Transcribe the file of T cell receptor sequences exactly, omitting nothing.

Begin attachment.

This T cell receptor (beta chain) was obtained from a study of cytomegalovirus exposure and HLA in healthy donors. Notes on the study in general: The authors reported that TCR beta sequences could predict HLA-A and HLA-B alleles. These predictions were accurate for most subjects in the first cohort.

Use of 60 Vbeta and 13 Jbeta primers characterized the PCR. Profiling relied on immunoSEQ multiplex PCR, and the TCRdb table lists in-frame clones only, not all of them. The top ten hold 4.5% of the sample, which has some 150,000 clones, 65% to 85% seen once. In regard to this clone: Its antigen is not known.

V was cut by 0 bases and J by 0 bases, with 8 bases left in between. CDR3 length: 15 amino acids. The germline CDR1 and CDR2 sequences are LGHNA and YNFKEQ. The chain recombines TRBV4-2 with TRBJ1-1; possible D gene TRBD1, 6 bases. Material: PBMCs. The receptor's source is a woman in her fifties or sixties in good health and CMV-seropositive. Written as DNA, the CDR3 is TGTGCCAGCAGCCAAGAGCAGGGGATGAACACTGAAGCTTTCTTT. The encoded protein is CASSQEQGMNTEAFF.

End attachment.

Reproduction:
This T cell receptor (beta chain) was obtained from a study of cytomegalovirus exposure and HLA in healthy donors. Notes on the study in general: The authors reported that TCR beta sequences could predict HLA-A and HLA-B alleles. These predictions were accurate for most subjects in the first cohort.

Use of 60 Vbeta and 13 Jbeta primers characterized the PCR. Profiling relied on immunoSEQ multiplex PCR, and the TCRdb table lists in-frame clones only, not all of them. The top ten hold 4.5% of the sample, which has some 150,000 clones, 65% to 85% seen once. In regard to this clone: Its antigen is not known.

V was cut by 0 bases and J by 0 bases, with 8 bases left in between. CDR3 length: 15 amino acids. The germline CDR1 and CDR2 sequences are LGHNA and YNFKEQ. The chain recombines TRBV4-2 with TRBJ1-1; possible D gene TRBD1, 6 bases. Material: PBMCs. The receptor's source is a woman in her fifties or sixties in good health and CMV-seropositive. Written as DNA, the CDR3 is TGTGCCAGCAGCCAAGAGCAGGGGATGAACACTGAAGCTTTCTTT. The encoded protein is CASSQEQGMNTEAFF.